Mr. Speaker, you are most generous to give me six minutes for my speech and ten minutes for questions. I will not let them go to waste.
On May 25, I spoke about Bill C-10, which aims to limit the term of senators appointed after October 10, 2008, to eight years. It would be retroactive for two years since it is now November 2010.
The Canadian Constitution is a federal constitution. Accordingly, there are reasons why changes affecting the essential characteristics of the Senate cannot be made unilaterally by Parliament and must instead be part of the constitutional process involving Quebec and the provinces.
The Conservatives want to strengthen the Constitution by ignoring the provinces and Quebec. In the late 1970s, the Supreme Court of Canada considered the capacity of Parliament to independently amend constitutional provisions relating to the Senate. According to the ruling it handed down, decisions pertaining to major changes affecting the Senate's essential characteristics cannot be made unilaterally.
In 2007, Quebec's National Assembly unanimously adopted the following motion:
That the National Assembly of Québec reaffirm to the Federal Government and to the Parliament of Canada that no modification to the Canadian Senate may be carried out without the consent of the Government of Québec and the National Assembly.
The government has to amend the Constitution to make these sorts of changes to the Senate. The Senate itself and other issues could potentially be on the table. Quebec would be prepared to discuss an even wider range of issues, but we know that that is not likely to happen any time soon.
It would be simpler to propose that the Senate be abolished. We all know that the Senate serves only the interests of the party in power, the Conservative Party. Senators are appointed, not elected. If we were forced to keep the Senate in perpetuity, I would strongly advise that the Senate be elected and that the senators have no connection with the other parties in the House of Commons.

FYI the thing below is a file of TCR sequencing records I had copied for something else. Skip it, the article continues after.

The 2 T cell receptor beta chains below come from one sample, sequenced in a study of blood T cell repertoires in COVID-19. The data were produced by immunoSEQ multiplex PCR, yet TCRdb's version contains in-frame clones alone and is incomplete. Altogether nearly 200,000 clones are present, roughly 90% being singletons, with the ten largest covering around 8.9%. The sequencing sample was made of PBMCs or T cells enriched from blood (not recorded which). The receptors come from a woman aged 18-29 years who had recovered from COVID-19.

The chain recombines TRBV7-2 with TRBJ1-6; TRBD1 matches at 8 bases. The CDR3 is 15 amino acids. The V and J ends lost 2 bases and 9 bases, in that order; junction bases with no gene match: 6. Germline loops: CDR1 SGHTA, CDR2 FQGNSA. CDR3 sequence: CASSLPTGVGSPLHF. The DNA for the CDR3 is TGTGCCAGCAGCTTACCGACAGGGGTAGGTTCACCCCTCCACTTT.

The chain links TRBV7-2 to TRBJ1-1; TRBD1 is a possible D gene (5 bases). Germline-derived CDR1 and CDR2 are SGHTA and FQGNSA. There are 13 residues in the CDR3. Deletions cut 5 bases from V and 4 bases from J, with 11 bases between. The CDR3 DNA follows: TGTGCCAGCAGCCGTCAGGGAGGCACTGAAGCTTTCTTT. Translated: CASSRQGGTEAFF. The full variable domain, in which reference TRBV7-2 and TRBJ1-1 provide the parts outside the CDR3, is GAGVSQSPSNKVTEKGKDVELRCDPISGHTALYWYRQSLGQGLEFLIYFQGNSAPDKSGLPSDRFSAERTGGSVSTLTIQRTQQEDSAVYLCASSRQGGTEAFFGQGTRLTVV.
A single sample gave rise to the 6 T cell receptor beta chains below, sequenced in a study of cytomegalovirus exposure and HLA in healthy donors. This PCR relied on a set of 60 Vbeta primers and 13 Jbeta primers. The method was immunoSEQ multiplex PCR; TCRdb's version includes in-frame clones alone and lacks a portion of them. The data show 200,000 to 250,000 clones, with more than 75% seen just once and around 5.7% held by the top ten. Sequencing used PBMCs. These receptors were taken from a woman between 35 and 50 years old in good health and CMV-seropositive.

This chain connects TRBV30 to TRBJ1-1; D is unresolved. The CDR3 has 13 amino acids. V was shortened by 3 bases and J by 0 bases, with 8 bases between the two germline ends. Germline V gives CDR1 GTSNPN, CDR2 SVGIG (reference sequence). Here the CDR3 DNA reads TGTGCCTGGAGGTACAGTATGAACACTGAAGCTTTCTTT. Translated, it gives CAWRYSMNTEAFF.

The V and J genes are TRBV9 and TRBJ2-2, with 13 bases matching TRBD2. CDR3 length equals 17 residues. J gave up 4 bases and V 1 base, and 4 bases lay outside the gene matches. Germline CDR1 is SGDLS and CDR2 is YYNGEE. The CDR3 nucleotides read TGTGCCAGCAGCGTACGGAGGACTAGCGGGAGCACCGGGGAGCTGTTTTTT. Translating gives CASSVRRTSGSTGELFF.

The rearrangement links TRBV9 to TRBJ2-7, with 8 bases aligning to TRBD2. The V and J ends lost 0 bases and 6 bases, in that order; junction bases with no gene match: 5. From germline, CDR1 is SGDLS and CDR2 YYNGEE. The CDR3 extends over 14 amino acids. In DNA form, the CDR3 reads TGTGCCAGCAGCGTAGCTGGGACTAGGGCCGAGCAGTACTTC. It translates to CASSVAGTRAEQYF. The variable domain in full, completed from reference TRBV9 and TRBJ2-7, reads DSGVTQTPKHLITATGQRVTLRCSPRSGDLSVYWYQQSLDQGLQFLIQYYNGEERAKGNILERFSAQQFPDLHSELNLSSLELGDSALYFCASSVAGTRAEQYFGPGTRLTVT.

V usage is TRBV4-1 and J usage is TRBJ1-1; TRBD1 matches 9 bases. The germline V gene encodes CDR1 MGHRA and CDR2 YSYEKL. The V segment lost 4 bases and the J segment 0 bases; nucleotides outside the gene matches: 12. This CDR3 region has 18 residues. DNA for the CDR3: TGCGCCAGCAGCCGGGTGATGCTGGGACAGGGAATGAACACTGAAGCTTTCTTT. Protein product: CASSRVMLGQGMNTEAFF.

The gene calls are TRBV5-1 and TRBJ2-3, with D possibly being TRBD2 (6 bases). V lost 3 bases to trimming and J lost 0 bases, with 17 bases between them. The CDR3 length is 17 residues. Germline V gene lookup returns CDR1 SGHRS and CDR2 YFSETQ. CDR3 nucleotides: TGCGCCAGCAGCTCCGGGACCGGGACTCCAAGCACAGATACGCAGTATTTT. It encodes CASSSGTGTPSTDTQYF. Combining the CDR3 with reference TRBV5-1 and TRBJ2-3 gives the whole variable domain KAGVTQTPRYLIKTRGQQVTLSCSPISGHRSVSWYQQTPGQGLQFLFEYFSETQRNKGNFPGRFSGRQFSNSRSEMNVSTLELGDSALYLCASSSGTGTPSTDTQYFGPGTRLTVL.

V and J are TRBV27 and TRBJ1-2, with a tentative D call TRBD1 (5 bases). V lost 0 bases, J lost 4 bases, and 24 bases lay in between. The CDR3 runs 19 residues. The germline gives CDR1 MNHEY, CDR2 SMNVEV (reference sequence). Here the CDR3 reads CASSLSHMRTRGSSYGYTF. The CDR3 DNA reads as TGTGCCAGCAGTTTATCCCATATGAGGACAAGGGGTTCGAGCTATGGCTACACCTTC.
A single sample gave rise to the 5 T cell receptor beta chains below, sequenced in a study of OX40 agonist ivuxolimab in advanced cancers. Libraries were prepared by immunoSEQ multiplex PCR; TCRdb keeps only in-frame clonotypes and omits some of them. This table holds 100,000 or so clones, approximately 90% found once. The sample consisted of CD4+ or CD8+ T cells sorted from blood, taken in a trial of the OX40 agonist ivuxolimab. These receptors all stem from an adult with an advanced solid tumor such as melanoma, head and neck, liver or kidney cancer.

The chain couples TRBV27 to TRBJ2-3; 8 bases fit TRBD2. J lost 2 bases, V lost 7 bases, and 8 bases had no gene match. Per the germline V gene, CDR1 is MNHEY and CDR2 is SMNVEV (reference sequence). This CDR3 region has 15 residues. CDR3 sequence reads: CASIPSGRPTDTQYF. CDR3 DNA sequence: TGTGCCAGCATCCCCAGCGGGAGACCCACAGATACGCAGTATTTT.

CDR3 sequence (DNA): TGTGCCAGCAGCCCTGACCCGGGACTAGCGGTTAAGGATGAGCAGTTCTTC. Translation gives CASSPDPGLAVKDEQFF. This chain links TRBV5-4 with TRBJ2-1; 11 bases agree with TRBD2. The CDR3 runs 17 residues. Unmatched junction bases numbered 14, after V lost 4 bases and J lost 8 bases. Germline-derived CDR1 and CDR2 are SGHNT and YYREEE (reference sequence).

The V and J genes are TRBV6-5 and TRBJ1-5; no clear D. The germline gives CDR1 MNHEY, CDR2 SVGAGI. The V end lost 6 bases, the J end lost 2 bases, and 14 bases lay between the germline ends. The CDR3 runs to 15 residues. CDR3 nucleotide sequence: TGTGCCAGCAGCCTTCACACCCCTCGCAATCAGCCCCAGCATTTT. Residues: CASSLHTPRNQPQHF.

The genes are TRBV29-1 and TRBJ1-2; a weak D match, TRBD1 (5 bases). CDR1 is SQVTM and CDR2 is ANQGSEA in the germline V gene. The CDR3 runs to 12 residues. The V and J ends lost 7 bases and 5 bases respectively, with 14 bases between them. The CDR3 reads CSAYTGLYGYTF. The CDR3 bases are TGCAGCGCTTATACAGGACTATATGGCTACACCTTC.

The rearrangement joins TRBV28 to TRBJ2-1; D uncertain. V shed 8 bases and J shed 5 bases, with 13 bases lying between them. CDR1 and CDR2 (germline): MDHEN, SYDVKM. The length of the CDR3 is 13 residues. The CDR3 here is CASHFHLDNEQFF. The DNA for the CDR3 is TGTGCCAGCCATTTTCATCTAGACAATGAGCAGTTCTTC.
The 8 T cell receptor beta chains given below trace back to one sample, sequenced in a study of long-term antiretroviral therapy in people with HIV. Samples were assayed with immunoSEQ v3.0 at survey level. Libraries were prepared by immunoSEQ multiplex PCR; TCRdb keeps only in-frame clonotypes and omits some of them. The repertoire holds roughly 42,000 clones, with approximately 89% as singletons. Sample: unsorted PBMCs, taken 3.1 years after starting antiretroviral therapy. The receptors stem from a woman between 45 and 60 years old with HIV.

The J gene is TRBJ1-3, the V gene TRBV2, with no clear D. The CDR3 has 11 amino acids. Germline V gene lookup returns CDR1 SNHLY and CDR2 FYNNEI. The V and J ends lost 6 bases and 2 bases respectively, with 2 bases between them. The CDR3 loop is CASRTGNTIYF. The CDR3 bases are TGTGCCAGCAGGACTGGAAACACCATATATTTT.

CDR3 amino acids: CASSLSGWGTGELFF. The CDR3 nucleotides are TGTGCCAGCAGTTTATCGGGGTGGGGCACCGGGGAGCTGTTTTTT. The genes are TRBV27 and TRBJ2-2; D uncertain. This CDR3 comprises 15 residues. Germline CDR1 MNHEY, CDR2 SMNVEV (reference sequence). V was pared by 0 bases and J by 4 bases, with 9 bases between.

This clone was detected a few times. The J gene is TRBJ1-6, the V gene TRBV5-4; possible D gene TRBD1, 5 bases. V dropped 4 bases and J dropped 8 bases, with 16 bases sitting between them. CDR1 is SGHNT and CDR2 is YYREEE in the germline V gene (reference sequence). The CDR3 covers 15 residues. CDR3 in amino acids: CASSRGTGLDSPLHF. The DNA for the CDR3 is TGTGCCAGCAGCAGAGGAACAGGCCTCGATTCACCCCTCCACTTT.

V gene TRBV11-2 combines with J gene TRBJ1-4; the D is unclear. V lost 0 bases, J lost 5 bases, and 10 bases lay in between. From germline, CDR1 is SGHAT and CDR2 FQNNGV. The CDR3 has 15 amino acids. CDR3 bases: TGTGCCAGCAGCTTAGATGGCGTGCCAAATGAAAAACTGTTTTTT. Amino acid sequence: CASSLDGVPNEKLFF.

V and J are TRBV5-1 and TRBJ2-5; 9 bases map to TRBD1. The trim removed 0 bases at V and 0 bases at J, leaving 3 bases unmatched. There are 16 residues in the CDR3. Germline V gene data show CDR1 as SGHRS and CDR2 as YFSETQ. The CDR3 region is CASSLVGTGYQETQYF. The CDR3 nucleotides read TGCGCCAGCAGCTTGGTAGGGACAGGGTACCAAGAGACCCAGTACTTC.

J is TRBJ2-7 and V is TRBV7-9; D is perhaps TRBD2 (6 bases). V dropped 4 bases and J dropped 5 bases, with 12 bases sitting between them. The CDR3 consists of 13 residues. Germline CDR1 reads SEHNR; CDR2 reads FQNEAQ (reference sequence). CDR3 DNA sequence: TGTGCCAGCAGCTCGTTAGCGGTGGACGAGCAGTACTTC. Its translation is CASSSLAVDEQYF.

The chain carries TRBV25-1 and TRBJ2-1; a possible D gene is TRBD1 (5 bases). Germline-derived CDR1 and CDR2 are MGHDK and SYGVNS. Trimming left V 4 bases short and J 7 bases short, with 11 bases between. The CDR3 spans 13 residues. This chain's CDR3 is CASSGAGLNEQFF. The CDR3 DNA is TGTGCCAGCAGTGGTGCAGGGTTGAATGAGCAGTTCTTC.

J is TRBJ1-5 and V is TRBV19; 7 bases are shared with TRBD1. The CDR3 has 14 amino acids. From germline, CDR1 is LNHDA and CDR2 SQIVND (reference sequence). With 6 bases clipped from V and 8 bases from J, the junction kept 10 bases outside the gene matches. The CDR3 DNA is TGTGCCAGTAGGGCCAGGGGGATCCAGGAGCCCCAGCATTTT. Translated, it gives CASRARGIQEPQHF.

Senators are appointed to serve the government's interests. Let us look at my riding, for example. One of the senators lives in Sherbrooke, but he is not the senator for Sherbrooke. The senator who represents Sherbrooke does not live there. So there is a problem right from the start.
In 1867, it was probably called a senate duchy. Now, it is called a senate division. Sherbrooke is in the senate division of Wellington. Léo Housakos is the senator for that senate division. The senator who lives in Sherbrooke is Pierre-Hugues Boisvenu, who represents the senate division of Lasalle.
There is no sense of belonging, aside from the basic connection the senators have with the government. I have two quick examples.
The first example concerns Mr. Housakos, a big financier who gets money for the government. The newspapers have given a fair bit of coverage to his connections in the financial community.
The second example concerns Pierre-Hugues Boisvenu from Sherbrooke. This man has suffered some devastating losses in his lifetime. He was an advocate for victims' rights and victim protection, but unfortunately, now he is an advocate for law and order and the government's “tough on crime” agenda.
We can see that this has nothing to do with real life. The senators exist only to serve the government and the party in power. To paraphrase Quebec humorist and realist Yvon Deschamps, what is the point of the Senate?
It should just be abolished.